United States District Court, N.D. Alabama, Eastern Division
KARON OWEN BOWDRE, Chief District Judge.
This matter comes before the court on Defendant Speciality Marketing Corporation's "Motion for More Definite Statement or to Dismiss" (doc. 12) and the magistrate judge's report and recommendation that the court deny the motion (doc. 22). Plaintiffs Target Media and Ed Leader sue Specialty Marketing for libel per se and fraudulent misrepresentations for sending allegedly false statements and materials to Target Media's advertising agencies.
For the following reasons, the court finds that the motion to dismiss is due to be DENIED in all respects except as to the motion to dismiss for lack of subject matter jurisdiction under Fed. R. Civ. P 12(b)(1), which the court will return to the magistrate judge for additional briefing.
The Report and Recommendation
On January 16, 2015, the magistrate judge entered his report and recommendation, recommending the following:
(1) that the court deny the motion to dismiss based on lack of subject matter jurisdiction under Fed.R.Civ.P. 12(b)(1), lack of personal jurisdiction under Rule 12(b)(2), and insufficient process under Rule 12(b)(5). The magistrate judge found that Specialty Marketing had previously filed, and the court had denied, a motion to quash purportedly under Fed.R.Civ.P. 12(b)(5); failed to raise his Rule 12(b)(1) and (b)(2) grounds in that previous motion; and, thus, waived those defenses pursuant to Fed.R.Civ.P. 12(g)(2) and 12(h)(1). (Doc. 22 at 7);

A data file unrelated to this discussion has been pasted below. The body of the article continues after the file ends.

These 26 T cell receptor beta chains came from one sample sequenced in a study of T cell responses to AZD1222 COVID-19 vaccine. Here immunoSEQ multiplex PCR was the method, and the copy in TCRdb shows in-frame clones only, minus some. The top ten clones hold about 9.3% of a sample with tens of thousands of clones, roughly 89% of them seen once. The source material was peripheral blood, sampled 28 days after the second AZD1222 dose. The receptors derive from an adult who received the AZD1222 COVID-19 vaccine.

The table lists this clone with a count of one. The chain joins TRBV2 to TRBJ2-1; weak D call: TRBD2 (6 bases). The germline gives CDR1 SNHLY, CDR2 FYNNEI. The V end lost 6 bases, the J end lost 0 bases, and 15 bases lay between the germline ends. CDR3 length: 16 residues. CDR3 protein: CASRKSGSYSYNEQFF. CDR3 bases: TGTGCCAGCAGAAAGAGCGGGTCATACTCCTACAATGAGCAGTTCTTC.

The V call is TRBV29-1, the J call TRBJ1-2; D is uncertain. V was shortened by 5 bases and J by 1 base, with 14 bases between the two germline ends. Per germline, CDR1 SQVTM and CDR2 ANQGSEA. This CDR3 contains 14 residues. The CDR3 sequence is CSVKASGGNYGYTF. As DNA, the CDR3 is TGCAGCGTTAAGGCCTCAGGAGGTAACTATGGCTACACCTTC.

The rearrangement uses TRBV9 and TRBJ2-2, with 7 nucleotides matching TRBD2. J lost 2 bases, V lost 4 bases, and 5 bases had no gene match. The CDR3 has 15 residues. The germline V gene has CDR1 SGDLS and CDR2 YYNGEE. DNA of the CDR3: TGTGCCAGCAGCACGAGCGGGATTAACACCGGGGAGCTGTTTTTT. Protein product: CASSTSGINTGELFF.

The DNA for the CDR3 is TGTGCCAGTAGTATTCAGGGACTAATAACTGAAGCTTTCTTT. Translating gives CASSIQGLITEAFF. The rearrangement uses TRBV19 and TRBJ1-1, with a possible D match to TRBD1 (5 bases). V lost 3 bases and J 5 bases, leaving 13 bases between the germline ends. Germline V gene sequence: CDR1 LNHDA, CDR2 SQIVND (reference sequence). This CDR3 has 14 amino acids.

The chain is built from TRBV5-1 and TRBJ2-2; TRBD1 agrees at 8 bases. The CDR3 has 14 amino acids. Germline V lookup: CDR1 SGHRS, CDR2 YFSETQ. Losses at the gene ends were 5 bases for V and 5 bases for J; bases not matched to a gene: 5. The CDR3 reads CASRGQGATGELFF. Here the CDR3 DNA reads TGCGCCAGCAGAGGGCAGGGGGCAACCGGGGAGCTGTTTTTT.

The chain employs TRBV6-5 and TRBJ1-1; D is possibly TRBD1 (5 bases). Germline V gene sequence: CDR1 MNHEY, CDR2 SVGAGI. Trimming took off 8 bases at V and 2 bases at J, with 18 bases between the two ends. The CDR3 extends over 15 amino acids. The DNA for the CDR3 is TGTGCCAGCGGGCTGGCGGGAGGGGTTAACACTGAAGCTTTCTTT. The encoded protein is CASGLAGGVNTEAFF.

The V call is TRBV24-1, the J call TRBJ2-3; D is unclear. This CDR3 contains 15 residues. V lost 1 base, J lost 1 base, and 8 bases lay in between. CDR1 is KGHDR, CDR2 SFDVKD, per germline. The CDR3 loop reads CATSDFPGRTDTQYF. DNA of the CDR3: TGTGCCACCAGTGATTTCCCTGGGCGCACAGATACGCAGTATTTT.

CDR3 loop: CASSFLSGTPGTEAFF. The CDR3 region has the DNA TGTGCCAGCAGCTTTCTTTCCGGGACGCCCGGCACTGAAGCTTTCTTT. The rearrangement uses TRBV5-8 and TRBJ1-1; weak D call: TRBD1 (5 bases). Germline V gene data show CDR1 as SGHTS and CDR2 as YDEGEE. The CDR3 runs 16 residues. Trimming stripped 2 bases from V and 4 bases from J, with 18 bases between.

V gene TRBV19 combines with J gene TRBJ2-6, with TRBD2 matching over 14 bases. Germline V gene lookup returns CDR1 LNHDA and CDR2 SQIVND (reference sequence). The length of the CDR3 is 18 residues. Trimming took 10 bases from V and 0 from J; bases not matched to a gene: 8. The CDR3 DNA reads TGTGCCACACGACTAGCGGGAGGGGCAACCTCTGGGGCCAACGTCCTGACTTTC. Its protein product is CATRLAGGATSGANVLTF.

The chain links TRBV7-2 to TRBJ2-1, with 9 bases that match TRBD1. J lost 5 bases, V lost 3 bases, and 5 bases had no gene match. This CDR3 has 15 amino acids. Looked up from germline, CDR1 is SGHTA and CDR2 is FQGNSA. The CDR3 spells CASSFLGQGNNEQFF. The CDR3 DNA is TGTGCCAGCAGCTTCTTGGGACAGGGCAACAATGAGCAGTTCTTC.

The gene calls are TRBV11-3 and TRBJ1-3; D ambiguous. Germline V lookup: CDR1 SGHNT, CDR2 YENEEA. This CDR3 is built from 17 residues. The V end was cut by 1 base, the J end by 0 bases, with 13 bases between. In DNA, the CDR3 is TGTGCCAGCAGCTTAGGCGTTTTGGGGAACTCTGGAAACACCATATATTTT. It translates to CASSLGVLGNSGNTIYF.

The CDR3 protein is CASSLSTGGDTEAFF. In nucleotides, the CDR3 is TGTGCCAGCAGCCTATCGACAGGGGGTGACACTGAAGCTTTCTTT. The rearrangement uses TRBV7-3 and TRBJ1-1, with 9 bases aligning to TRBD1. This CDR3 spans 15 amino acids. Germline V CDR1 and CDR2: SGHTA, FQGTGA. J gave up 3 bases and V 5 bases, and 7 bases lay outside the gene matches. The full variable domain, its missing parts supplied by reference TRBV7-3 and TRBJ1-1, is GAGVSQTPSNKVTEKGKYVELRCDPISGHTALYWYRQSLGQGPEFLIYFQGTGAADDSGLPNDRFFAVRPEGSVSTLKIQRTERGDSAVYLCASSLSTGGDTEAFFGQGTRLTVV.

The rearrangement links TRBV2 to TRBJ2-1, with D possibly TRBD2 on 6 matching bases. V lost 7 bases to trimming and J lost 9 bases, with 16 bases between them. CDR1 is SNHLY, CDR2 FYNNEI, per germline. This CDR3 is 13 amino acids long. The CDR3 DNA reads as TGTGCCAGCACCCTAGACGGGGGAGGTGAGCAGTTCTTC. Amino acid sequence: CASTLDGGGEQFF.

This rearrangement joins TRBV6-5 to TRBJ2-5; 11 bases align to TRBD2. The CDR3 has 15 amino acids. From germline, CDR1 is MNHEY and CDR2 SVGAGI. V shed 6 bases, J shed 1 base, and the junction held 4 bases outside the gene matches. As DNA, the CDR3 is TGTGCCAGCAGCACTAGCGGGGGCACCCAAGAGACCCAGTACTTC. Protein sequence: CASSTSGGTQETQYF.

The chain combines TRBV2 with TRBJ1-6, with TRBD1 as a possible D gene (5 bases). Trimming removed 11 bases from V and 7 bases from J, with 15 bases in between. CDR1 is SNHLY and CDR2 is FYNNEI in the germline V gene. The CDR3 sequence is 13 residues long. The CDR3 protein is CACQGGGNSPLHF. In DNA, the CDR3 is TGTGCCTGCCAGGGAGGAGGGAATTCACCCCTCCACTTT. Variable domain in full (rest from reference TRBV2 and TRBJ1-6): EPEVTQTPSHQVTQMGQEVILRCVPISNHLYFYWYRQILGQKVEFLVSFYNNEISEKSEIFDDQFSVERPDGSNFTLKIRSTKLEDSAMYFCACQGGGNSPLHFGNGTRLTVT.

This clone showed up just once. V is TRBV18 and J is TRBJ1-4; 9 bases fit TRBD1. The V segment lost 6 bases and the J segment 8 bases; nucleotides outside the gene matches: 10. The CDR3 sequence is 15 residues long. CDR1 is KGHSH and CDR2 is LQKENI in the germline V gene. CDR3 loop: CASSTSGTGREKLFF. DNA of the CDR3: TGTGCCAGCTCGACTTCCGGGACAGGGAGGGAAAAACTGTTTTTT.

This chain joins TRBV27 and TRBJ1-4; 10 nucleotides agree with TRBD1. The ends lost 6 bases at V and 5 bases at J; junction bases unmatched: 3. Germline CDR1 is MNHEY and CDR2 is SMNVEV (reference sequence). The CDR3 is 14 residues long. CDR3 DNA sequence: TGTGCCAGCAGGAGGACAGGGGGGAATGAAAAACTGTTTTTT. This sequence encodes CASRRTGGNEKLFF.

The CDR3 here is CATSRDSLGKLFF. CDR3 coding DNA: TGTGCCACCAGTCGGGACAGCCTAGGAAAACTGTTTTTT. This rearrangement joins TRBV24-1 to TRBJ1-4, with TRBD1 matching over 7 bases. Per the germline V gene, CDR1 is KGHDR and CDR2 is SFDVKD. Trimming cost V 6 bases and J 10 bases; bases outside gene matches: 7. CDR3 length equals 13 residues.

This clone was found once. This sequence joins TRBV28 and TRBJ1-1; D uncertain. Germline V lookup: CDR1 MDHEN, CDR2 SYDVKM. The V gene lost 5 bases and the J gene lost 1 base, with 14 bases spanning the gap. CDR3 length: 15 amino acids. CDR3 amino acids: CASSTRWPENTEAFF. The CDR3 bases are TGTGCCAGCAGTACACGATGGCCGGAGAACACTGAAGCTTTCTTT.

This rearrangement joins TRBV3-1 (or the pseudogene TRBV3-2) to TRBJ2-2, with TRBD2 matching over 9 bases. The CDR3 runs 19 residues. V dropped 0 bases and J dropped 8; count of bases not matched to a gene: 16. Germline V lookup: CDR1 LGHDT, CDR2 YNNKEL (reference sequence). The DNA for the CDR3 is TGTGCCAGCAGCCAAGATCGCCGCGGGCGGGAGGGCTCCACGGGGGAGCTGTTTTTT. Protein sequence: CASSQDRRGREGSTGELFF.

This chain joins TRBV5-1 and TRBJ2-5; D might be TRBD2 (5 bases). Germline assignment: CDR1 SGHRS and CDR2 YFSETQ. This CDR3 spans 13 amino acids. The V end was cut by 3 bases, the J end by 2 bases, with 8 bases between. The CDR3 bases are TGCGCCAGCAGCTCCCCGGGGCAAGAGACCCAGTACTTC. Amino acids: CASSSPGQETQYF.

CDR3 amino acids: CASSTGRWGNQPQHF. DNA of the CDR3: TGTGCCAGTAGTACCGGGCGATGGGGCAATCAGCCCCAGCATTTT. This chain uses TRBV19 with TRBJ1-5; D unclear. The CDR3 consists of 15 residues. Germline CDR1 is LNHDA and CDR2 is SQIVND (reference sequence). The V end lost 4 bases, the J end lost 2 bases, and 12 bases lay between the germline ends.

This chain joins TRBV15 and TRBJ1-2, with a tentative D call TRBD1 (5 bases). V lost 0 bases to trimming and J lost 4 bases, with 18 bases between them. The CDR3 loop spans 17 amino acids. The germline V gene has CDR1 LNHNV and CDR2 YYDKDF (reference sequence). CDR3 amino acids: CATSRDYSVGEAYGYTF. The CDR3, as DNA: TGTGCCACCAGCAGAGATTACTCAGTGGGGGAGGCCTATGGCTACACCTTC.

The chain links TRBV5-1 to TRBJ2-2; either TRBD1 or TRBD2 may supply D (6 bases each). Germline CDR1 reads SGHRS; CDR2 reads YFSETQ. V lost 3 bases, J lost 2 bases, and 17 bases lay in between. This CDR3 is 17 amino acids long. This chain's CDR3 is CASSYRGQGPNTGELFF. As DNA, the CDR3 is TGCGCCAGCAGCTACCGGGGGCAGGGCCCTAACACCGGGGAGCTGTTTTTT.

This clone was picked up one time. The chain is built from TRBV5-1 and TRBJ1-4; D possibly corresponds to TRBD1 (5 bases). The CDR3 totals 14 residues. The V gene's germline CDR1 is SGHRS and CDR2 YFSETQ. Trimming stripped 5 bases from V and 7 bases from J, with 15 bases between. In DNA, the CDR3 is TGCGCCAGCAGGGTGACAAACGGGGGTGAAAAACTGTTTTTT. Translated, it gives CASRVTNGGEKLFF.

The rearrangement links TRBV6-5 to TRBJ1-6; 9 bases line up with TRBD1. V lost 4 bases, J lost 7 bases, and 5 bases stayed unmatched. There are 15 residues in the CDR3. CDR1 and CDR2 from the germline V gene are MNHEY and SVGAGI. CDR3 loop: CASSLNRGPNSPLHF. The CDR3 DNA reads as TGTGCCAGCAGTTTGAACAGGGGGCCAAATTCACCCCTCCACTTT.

(2) that the court deny the motion to dismiss for failure to state a claim under Fed.R.Civ.P. 12(b)(6) because Speciality Marketing cites no authority or argument to support its motion on this ground and the court is under no obligation to consider an underdeveloped argument (doc. 22 at 8); and
(3) that the court deny the motion for a more definite statement because Target Media sufficiently pled a claim for fraudulent misrepresentations involving Target Media's advertising agencies (doc. 22 at 12). Specialty Marketing's Objections to the Report and Recommendation
On January 30, 2015, Specialty Marketing filed objections to the magistrate judge's report and recommendation, asserting that its motion to quash "was not, per se, a rule 12(b)(6) motion" and that it did not waive any defenses by not including them in the motion to quash; that the "motion to quash was filed in unique circumstances as basically a special appearance" because his client had not been served when he filed the motion to quash; that the motion to quash was a common procedure under Alabama law before the Federal Rules were adopted, and was, thus, not a Rule 12 motion; that the motion for a more definite statement is like a motion to dismiss for failure to state a claim and is not waived under Rule 12(h)(1); and that the magistrate judge, in essence, "discarded" the specificity requirement for pleading fraud under Rule 9(b). (Doc. 23). The court OVERRULES all of Specialty Marketing's objections.